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- Volume 2013, Issue 47, 2013
Innovation : journal of appropriate librarianship and information work in Southern Africa - Volume 2013, Issue 47, 2013
Volume 2013, Issue 47, 2013
Author Stephen MutulaSource: Innovation : journal of appropriate librarianship and information work in Southern Africa 2013, pp 1 –2 (2013)More Less
This second special Issue of Innovation No 47 on ethical dimension of social media in the information society has been made possible by various agencies and bodies including: African Centre of Excellence for Information Ethics (ACEIE) at the Department of Information Science, University of Pretoria, Department of Communications (Government of South Africa), African Network of information Ethics (ANIE) Board, International Centre for Information Ethics (Karlsruhe Germany), Fiek Capurro Foundation on Information Ethics (Karlsruhe Germany) and the editorial Board of Innovation Journal.
Source: Innovation : journal of appropriate librarianship and information work in Southern Africa 2013, pp 3 –8 (2013)More Less
Social media is influencing the information landscape significantly with people of all persuasions irrespective of education, social status, age, profession, sex, religion, political orientation adopting and using it in both developed and developing countries. The major sectors of society including government, business, civil society and the general public are increasingly adopting social media in their operational milieu. With the proliferation and use of social media gaining momentum concerns are being raised about violations of online users' legitimate rights such as privacy, confidentiality, trust, security, safety, intellectual ownership, access and accessibility. Legitimate rights refer to legal and moral rights - valid claims by individuals on society to protect them from being denied the fundamentals of human well-being on grounds of their utility through the force of law, or by education (Mill 1969).
Distinguishing right from wrong : proposed ethical principles for the development of national information policiesSource: Innovation : journal of appropriate librarianship and information work in Southern Africa 2013, pp 9 –27 (2013)More Less
Information policy formulation is not only a matter of politics and policies. In this article it is argued that national information policies are also about ethics and that the moral complexities and challenges associated with the development of national information policies should be taken into consideration. As such it is a matter of social justice. A brief overview of the scope and nature of national information policies is provided. It is also argued that ethical reasoning should not be confused with laws or customs and that sound ethical reasoning is needed to address the ethical complexities associated with the design of national information policies. A set of ethical principles is proposed that can be used as guidelines for the development of national information policies.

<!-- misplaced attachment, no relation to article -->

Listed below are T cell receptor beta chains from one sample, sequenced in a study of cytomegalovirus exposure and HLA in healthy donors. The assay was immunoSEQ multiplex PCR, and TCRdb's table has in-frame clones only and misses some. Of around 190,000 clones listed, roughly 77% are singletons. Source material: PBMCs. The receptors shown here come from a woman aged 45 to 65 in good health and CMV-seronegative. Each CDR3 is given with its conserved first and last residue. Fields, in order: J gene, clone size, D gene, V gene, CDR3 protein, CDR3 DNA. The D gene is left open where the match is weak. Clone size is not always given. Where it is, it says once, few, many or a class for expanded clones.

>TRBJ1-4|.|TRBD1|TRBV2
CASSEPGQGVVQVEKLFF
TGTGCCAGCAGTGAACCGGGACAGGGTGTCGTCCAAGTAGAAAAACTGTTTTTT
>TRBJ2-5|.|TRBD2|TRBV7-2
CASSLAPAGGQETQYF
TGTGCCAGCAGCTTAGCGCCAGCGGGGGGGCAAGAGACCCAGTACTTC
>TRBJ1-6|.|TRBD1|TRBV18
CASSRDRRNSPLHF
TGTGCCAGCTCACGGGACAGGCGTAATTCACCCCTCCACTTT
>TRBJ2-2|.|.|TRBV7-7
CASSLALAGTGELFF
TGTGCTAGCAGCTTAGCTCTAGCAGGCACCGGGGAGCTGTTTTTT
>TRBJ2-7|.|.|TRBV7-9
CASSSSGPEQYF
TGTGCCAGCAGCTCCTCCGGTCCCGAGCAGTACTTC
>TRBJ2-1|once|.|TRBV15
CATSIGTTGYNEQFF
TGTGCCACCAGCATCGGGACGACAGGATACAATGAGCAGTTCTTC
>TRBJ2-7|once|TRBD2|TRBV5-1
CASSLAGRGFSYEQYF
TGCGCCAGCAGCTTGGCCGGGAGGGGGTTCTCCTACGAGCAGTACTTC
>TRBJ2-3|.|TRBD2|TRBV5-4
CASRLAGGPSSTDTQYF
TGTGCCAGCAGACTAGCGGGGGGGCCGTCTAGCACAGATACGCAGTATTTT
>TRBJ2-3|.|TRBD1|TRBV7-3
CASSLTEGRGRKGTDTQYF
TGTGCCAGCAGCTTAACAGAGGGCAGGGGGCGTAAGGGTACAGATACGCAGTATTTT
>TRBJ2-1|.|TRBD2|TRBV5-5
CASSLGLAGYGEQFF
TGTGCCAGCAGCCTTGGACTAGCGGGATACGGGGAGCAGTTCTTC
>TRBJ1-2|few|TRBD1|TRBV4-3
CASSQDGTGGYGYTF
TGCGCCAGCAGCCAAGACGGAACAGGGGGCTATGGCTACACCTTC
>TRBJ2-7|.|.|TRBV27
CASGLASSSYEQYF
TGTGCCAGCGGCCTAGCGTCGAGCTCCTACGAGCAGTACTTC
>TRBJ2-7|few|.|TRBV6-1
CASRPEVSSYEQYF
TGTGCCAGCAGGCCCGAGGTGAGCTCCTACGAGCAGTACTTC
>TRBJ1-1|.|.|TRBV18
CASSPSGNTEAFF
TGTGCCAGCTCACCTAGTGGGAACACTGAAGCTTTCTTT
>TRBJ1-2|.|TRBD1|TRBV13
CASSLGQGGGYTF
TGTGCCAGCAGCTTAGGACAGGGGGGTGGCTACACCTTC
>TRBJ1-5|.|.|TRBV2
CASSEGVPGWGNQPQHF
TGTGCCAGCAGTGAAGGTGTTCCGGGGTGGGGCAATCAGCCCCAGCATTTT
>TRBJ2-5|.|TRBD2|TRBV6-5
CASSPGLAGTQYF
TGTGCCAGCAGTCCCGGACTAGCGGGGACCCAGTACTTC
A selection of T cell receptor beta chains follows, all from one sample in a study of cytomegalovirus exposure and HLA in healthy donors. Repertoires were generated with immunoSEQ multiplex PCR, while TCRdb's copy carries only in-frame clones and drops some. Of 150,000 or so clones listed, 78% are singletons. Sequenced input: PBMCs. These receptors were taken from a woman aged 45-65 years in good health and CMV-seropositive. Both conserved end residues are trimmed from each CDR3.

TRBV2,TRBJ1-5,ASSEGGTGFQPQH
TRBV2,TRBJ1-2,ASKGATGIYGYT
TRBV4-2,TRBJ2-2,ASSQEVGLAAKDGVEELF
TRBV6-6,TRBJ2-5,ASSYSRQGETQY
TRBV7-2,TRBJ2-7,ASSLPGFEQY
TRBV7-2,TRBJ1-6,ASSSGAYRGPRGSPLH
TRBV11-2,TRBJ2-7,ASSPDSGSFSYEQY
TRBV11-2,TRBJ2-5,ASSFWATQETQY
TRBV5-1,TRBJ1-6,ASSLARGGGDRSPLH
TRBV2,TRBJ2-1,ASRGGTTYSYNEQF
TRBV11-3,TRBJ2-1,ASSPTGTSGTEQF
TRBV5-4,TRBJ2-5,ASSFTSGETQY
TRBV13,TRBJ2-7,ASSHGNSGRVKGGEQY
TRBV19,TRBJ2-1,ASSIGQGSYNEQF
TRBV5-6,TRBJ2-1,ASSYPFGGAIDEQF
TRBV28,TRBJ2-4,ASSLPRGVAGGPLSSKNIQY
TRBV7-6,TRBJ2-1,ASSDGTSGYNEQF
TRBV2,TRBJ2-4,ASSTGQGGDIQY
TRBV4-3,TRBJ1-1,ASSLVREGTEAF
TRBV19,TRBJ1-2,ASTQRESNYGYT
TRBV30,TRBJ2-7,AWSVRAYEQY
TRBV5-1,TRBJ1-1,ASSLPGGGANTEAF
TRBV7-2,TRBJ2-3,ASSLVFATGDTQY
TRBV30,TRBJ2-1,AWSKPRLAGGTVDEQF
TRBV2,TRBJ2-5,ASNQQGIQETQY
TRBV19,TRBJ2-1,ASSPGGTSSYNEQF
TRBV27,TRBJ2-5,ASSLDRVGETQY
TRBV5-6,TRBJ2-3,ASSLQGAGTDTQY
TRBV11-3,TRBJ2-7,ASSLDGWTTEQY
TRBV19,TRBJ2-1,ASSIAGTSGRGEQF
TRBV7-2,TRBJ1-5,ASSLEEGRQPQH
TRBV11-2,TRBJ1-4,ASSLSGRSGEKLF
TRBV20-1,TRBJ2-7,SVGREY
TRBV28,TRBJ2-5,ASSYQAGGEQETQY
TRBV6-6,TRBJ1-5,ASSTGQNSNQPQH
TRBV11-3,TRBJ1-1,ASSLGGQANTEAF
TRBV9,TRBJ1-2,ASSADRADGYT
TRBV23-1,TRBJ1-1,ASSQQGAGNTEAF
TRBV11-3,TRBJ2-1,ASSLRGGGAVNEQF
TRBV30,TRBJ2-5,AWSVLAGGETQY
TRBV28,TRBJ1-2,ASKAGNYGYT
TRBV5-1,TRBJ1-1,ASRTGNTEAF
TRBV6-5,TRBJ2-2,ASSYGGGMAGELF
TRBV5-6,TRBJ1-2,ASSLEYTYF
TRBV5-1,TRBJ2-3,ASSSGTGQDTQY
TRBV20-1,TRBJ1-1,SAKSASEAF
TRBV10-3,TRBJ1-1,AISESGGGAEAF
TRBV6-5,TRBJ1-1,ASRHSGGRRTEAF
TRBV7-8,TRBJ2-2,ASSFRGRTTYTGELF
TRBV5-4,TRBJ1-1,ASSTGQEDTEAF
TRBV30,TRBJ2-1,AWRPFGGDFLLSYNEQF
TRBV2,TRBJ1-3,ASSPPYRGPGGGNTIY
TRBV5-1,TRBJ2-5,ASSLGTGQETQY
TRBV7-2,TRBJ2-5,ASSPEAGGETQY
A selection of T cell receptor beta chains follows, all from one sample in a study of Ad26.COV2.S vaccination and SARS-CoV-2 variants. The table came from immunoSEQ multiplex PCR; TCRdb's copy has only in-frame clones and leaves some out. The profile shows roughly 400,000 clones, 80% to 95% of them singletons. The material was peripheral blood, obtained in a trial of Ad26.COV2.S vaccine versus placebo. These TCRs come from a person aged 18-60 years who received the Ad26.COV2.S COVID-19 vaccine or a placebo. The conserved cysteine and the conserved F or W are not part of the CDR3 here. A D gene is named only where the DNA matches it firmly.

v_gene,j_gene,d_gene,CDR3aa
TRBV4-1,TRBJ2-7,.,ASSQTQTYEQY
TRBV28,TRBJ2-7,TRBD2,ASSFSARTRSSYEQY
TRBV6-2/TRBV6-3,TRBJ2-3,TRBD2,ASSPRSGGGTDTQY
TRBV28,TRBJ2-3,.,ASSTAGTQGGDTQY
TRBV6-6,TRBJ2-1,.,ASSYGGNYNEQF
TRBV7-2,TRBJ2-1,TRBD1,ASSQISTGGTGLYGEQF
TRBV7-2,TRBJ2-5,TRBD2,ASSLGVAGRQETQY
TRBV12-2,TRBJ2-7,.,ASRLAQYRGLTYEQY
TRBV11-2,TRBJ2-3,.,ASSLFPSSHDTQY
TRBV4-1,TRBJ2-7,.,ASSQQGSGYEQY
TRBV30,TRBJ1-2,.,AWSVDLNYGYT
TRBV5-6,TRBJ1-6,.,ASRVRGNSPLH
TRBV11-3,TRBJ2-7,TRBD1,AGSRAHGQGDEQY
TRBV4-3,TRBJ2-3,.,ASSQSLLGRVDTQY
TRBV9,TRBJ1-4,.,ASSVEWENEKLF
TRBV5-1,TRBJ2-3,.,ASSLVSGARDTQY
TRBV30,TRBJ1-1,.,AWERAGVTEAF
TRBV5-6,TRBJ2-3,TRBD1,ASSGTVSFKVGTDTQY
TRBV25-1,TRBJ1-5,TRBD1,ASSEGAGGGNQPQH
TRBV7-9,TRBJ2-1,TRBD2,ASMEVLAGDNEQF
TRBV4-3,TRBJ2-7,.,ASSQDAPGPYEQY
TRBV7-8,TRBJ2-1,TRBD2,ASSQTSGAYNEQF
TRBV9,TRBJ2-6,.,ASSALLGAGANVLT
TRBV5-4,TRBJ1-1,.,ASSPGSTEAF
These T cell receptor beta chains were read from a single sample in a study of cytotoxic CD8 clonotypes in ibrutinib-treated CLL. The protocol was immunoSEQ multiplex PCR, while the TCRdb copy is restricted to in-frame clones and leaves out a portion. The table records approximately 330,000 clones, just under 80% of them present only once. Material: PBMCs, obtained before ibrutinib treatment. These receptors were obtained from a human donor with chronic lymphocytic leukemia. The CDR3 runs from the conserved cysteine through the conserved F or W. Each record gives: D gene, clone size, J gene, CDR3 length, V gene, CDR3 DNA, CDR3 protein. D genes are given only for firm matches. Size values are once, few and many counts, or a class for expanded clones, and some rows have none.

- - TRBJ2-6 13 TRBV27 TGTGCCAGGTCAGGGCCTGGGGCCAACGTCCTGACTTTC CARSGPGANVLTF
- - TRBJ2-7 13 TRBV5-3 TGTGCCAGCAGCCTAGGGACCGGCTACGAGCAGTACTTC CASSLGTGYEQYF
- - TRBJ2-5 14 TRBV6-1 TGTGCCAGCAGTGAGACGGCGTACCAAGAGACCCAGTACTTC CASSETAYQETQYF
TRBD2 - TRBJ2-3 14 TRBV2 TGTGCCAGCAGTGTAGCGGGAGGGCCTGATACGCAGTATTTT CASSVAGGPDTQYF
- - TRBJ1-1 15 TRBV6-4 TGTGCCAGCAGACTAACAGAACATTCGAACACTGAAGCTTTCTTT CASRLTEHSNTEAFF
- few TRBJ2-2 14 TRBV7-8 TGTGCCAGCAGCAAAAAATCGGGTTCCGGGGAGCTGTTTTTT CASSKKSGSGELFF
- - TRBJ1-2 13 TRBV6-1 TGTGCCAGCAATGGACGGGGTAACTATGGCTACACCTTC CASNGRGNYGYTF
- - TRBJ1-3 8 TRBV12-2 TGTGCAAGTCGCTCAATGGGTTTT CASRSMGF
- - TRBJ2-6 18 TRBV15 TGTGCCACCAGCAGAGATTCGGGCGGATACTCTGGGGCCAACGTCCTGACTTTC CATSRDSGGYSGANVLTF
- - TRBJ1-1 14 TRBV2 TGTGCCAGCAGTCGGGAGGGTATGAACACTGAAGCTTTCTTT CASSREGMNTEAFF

Teaching information ethics at second year degree level at the University of Pretoria : a case-study of integrating theoretical information ethics with practical applicationSource: Innovation : journal of appropriate librarianship and information work in Southern Africa 2013, pp 28 –42 (2013)More Less
Practising ethics has been an important consideration since Aristotle, with particular reference to his Nicomachean Ethics. He based his entire philosophy on understanding the nature of ethical interaction between people. Conversely, nowadays teaching ethics is a more complicated task when basing one's considerations on Aristotelian ethics, because, according to Aristotle, ethics cannot be taught. Virtue can only be practised by means of habituation which is similar to stating that one cultivates virtues. Therefore, by means of habituation ethical character can be developed.
Reinterpretation of this in the modern day classroom or lecture hall can be challenging. This is experienced first-hand by the authors of this paper, who are involved in the teaching of an undergraduate module in information ethics. The concern encountered was not due to the lack of content, but rested on the inability of students to internalise the information ethical considerations. As a result, the students found it difficult to critically reflect on and practically apply what they have been taught. In response to this the authors endeavoured to implement a practical component to the module to provide an opportunity for the students to engage more with the information ethical issues of an Information Society. The aim of this article is to discuss the implementation of the practical component, considering the overall theoretical information ethical framework. Thereafter recommendations will be made as to the improvement of this dual structure.
The module was presented over a period of one semester and consisted of both practical and theoretical components. The themes covered during the theoretical component ranged from the foundational concepts related to information ethics; ethical issues of an information society such as privacy, access and intellectual property; intercultural information ethics; social justice and social responsibility. Through the use of a practical portfolio to support the practical component, the students were encouraged to select one topic from any of the themes, on which they had to do research for various objectives: 1) writing a conference abstract; 2) presenting the research in a conference setting; 3) compiling a first draft and final conference paper; 4) designing a conference poster, and 5) formally reviewing each other's work.